XX in Tech

Hack Your Rack: We Tested the Top Bra Startups So You Don’t Have To

Here are our thoughts about True & Co., ThirdLove and Adore Me.
(Christie Wright, Observer Art Department)

(Christie Wright, Observer Art Department)

Bra shopping is rife with first world-problems like shoddy sizing and pushy salesladies. And where there’s a first-world problem, you can bet there’s a tech startup trying to disrupt things.

After hearing about three bra startups in a row, I set out to see if a tech company could actually get a handle on my band width. It may seem strange to leave such an intimate issue in the hands of the tech industry. But keep in mind that tech types are already poking their noses into matters of defecation, baby-making and sexual prowess.

Nothing is too intimate when you’ve got the right algorithm.


This startup wants to determine which models will fit you best, send you hella bras, then let you return the duds and buy the ones you like.

To find the best bras for your breast shape, you must field abstract queries such as:

(Screengrab: Trueandco.com)

(Screengrab: Trueandco.com)

Note the bummed out expressions on the two shrugging girls whose boobs are “bottom happy” and “taking sides.”

Also, True & Co. points out on another slide, “over 40% of women have different sized breasts!” They then ask, “Are you left‐breasted or right‐breasted?” which conjures the image of a plump breast wrapped around a pencil, practicing its times tables.

After you’ve completed this Myers‐Briggs test of sweater puppies, True & Co. suggests a fleet of bras based on your boob type. They let you pick three, and they pick an additional two. You give them a $45 deposit (around the cost of one bra), which you’ll get back if you don’t find the perfect lacey case for the girls.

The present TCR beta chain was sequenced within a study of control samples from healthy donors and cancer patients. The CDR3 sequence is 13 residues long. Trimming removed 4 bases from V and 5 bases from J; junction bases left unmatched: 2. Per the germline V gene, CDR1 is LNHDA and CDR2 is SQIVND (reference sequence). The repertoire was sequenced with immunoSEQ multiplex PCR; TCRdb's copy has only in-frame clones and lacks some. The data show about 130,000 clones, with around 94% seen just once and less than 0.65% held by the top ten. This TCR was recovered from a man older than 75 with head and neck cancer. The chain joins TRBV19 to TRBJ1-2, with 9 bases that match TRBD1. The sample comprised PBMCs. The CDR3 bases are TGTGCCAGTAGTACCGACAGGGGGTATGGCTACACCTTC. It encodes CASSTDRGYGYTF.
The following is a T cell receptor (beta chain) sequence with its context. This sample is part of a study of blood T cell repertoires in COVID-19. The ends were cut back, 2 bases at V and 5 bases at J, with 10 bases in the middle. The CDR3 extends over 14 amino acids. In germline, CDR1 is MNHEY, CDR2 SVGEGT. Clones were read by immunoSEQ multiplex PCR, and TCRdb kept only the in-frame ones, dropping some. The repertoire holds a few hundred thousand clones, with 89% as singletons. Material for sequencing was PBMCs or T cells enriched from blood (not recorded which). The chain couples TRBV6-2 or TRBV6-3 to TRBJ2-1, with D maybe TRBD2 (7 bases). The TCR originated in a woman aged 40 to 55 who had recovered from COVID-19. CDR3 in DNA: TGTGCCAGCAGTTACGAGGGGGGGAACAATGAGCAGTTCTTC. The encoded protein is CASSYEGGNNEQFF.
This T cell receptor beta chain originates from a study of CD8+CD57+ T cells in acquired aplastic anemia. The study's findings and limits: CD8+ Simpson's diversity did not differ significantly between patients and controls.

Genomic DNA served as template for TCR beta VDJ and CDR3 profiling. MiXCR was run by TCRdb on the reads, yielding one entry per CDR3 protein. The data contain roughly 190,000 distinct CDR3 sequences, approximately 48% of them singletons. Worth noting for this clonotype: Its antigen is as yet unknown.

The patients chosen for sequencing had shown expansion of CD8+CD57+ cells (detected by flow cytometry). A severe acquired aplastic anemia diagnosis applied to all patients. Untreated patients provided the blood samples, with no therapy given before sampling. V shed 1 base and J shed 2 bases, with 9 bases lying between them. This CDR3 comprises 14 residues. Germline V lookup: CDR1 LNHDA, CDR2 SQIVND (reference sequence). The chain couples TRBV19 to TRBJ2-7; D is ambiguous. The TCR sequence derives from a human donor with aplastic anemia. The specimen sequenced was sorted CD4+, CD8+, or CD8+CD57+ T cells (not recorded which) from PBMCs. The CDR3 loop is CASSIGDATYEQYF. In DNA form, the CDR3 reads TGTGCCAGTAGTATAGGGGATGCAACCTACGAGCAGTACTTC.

The bras you order default to the size of your current favorite bra. This didn’t work well for me. None of the resultant bras fit. But with promises of refunds and free shipping both ways, there’s no reason not to try it‐‐provided you’ve got a pretty good handle on your size beforehand.

True & Co. gets an A+ for their customer service and their beautiful marketing and branding. The bras arrived all lined up like a plate of black, nude and pink cookies, making me coo with consumerist delight as I unwrapped purple and pink tissue paper to unveil them. They were also, without a doubt, the highest‐quality bras of the bunch.


Errr, no thanks. (Screengrab: Adoreme.com)

Errr, no thanks. (Screengrab: Adoreme.com)

This monthly subscription service is like the Netflix of bras, if all of Netflix’s offerings were C movies with shoestring budgets. Brandishing my tape measure once more, I used Adore Me’s special bra size calculator when picking my bra and undies set. The size they assigned me differed vastly from the size I usually wear, and the sizes that every other online bra calculator assigned me. But I went with it.

Sadly, the bra they sent me was so far off that I could barely close the back and I could have eaten two full servings of beef pho out of the cups. This is yet another service you should only use if you know your size beforehand.

What makes Adore Me different from, say, the Victoria’s Secret website? They’ve got a subscription plan for lingerie addicts.